Music Sadie Stiver.
Whi Mrs. Allen.
THE WRONG WOMAN.
"Home Making vs. Housekeeping,"
"What Shafl We Teach our Daughters?"
"System vs. Individuality,"
Conducted by Mrs. McLanahan.
Music. ..'Mrs. Rosakrans.
With Mrs. Apperson.
"Women of France in Literature,
"Conversation on Mark Twain's Joan of
Arc," Led by Mrs. Alien.
"Women of the Salon,"-. . .Mrs. Pollock.
With Mrs. Pierce.
History of Nebraska.
Topography and Natural Resources.
The University and the Public School
The Writers of Nebraska.
, Readings from Dunroy, Mrs. Peattie,
Early Days in Tecumseh.
The Garden Spot of Nebraska.
Nebraska's Backbone-The U. P.
Things that Foster Our State Pride.
Arranged by Mrs. True.
.With Mrs, McLanahan.
"French Historians and Novelets,"
"French Dramatists and Scientists."
Conversation on "Les Mkerabks,''
Led by Mrs. Apperson.
Music Anna Pollock.
With Mrs. Pollock.
"March 27. ' a "
"The Novel-If s Influence,"
"The Newspaper," (Two Minute Talk,)
Conversation on "The Gad Fly,"
Led by Mrs. True.
Music . Eva Cooper.
With Ella McCrosky.
Paper, "Pascal and Voltaire,"
"The City of Park," . . . .Mrs. Davidson.
"Chateaux and Cathedrals of France,"
"Amnrican Colony in Park,"
With Mrs. Dafoe
PROBLEMS OF THE DAY.
Conducted by Mrs. Sullivan.
With Mrs. Bouton.
University of Paris Mrs. Dafoe.
"The Church Problem in France,"
Misses Sullivan, Chamberlain.
With Mrs. Sullivan
"The Books of the Year,"
-. Mrs. Apperson
"The New South,". . . Mrs. McLanahan.
Conversation on "Red Rock,"
Led by Mrs. Bouton.
.Music M McCrosky.
With Mrs. True.
With Mrs. McLanahan-
AN AFTER-DINNER TALE.
"Now I have given you a good dinner,
a good cigar, and the most comfortable
lounging place in the house, and I want
you to be nice to me.'
"Why, my dear lady, am I not always
that?" and the most aggravating man
in the world, next to Jem, stretched
himself just a little more on my beauti
ful green couch.
"No, you are not. You shut yourself
up closer than a clam; especially when
you have something very rich, rare and
racy that I am just dying to hear. You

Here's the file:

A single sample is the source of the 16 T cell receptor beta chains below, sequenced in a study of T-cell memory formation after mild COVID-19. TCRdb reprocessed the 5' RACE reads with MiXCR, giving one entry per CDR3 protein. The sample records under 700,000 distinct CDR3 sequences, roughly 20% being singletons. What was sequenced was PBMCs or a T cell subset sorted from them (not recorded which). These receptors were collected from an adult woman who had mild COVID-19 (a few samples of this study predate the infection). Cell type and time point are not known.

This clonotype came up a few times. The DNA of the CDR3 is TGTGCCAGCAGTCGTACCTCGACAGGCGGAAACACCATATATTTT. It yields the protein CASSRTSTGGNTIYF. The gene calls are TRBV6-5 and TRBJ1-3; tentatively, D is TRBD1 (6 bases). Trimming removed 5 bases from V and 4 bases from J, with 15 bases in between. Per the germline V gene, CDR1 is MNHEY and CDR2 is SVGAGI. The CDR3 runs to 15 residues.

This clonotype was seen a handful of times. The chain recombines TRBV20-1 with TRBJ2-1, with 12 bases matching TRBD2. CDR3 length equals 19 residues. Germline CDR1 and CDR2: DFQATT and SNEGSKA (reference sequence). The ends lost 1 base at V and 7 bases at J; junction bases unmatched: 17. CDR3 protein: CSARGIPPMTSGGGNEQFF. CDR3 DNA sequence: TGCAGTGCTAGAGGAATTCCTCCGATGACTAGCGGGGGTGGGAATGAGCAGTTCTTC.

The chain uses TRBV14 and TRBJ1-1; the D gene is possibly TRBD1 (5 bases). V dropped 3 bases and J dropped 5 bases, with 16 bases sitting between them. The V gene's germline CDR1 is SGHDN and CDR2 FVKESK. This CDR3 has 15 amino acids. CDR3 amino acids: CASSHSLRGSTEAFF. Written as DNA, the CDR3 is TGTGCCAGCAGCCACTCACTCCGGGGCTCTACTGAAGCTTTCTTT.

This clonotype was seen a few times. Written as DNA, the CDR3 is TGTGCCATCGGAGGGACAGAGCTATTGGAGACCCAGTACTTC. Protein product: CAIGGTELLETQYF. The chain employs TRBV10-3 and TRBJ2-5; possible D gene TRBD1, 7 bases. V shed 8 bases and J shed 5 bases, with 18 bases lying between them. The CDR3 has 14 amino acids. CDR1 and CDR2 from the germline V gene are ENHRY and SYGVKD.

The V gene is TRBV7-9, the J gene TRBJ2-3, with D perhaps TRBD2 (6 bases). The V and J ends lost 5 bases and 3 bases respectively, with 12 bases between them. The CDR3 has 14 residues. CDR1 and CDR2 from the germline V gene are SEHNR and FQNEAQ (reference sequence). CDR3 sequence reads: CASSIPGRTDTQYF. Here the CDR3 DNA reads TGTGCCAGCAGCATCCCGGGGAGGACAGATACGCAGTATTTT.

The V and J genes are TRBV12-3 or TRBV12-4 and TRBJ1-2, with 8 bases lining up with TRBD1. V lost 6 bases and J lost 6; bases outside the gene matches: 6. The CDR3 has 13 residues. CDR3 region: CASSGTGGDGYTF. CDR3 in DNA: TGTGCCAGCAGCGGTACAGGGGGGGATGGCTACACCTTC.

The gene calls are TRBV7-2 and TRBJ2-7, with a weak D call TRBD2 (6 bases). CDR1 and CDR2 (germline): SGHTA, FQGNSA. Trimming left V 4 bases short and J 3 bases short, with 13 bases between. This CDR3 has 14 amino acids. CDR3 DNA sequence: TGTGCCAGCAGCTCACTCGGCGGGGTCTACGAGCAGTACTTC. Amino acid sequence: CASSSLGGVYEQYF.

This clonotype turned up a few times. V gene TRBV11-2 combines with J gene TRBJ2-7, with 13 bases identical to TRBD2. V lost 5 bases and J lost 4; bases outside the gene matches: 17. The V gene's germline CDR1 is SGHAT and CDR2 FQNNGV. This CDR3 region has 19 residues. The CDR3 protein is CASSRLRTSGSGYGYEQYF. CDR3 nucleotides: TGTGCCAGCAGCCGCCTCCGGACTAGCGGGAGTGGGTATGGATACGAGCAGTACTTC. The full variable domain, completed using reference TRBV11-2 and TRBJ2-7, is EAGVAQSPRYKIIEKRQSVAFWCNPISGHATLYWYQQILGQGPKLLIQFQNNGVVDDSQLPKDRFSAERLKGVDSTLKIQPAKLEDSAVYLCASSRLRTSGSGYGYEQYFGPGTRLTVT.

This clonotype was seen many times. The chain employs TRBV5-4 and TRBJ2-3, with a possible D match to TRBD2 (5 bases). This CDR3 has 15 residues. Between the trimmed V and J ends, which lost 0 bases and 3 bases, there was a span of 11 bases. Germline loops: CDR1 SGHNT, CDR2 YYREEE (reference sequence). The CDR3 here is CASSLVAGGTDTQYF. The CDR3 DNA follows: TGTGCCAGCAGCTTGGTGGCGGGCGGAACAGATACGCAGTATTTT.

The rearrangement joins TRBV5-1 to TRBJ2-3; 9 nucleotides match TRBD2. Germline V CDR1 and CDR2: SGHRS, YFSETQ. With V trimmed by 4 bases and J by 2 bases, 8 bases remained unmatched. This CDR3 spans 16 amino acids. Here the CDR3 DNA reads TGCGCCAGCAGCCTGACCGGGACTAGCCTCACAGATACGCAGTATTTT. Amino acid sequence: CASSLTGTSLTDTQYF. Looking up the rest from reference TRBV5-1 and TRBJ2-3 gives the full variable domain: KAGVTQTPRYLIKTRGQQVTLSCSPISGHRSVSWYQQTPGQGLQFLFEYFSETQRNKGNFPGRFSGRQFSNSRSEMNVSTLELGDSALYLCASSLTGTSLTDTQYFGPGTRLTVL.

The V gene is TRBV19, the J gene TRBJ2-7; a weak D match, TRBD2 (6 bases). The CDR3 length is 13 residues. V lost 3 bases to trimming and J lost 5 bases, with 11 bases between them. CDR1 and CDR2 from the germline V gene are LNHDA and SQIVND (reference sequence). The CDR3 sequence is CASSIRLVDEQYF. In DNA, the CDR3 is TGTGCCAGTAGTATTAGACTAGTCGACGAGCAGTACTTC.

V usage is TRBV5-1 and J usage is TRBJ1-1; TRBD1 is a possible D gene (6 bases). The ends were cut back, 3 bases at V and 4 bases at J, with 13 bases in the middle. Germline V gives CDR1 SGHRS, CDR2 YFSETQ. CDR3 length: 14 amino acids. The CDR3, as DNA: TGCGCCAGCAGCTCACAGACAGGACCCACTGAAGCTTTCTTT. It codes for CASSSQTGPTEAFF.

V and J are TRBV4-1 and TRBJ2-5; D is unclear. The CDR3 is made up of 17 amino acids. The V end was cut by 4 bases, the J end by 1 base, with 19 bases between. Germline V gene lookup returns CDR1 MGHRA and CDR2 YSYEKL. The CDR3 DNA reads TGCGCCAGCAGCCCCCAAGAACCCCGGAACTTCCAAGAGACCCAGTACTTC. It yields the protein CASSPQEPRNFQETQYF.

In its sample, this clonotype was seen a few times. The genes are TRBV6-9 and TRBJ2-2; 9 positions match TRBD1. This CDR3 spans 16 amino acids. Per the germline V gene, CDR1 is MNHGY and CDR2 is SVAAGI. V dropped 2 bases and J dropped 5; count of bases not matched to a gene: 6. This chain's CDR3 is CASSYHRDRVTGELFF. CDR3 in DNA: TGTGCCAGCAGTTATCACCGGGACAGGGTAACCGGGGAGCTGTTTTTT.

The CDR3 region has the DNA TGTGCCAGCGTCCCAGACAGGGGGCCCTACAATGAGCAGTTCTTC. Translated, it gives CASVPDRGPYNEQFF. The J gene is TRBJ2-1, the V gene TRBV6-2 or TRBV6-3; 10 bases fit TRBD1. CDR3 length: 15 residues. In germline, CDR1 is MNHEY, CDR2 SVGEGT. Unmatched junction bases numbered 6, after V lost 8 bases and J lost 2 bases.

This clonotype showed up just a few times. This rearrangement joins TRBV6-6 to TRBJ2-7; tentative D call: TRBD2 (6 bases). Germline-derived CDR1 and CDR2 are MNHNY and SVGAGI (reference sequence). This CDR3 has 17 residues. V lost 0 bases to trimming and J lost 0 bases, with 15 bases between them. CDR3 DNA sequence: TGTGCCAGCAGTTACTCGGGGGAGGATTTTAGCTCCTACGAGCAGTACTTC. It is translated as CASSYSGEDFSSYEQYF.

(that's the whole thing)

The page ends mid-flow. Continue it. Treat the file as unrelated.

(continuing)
know I never gossip with any one except
you and Jem, and yet you love to pose
as a sphynx, only instead of at king un
answerable questions, you make me ask
questions that you don't answer."
"Ye gods! What a stump speaker the
woman's party lost when Jem won you. v
What have I done that I should be eo A
berated? If you had not just dined
and wined me I should leave you at
"No, you should not, for I would not
let you, This is my only opportunity to
learn ot that dear little curio, that
dainty piece of porcelain, who plays the
violin like an angel and talks like a de
mon." "I thought they used harps in
"Perhaps! I've forgotten. The other
simile is correct isn't it? '
"That Schenskow talks like a demon?
Oh, uo more like a London cabman,
I think. Do give the de'il his due and
admit that he is. at least, a gentleman.''
"What a diplomant you think you are!
As if you could make me lose my tack
by talking about your cloven-footed
friend! He's interesting, of course, or
you would not know him, but, now, I
am more curious about your musician."
"Because you haven't known him eo
"Well, he is more of a novelty. Do
yon intend to satisfy the curiosity?" i
"Curiosity, and you confess it? Marvel "
ot marvels! I shall tell Jem he has an
anomaly for a wife: a woman who ad
mits she is a lineal dsscendent of Eve."
"As a general thing you men seem to
have preferred her to Lilith'."
"Ah, but the exceptional Lilith makes
us forget our preferences in remember
"Will you forget yours now and tell
me the romance?"
"Romance? Poor little Schenskow, I
suppose, thinks it a tragedy. Queer,
isn't it, how much more dignity our
lives have for ourselves than for others
how we magnify our own doings until
they seam events of importance? I sup
pose you think the ordering and serving
of a dinner as momentous as an affair
"So long as you think eating my din
ners worth while, I shall think ordering
them well worth while."
"What a pretty speech! I succumb;,--But
why are you interested in Schens
kow's love affair? I have heard you de
clare, oyer aud over, that the personality
ot the artist has nothing to do with his
art; that good poetry is not a question
of good morals, nor fine acting attained
by being true to one's wife. Have you
never warned me not to tell you that
your favorite composer snored and that
your pet painter cheated his trades
men?" "If you were my huband, I should
poison you," I say, calmly and collect
edly. "The most annoying people in the
world are those who have so little imag
ination that they roust have a reason
for everything. I once heard a comic
opera. In that opera was a fool, who
shoved that he was one by never saying
anything but 'Why?' I know now that
the librettist who put that word into
the mouth of his simpleton was
"Am x a. simpieion." my irtend qua-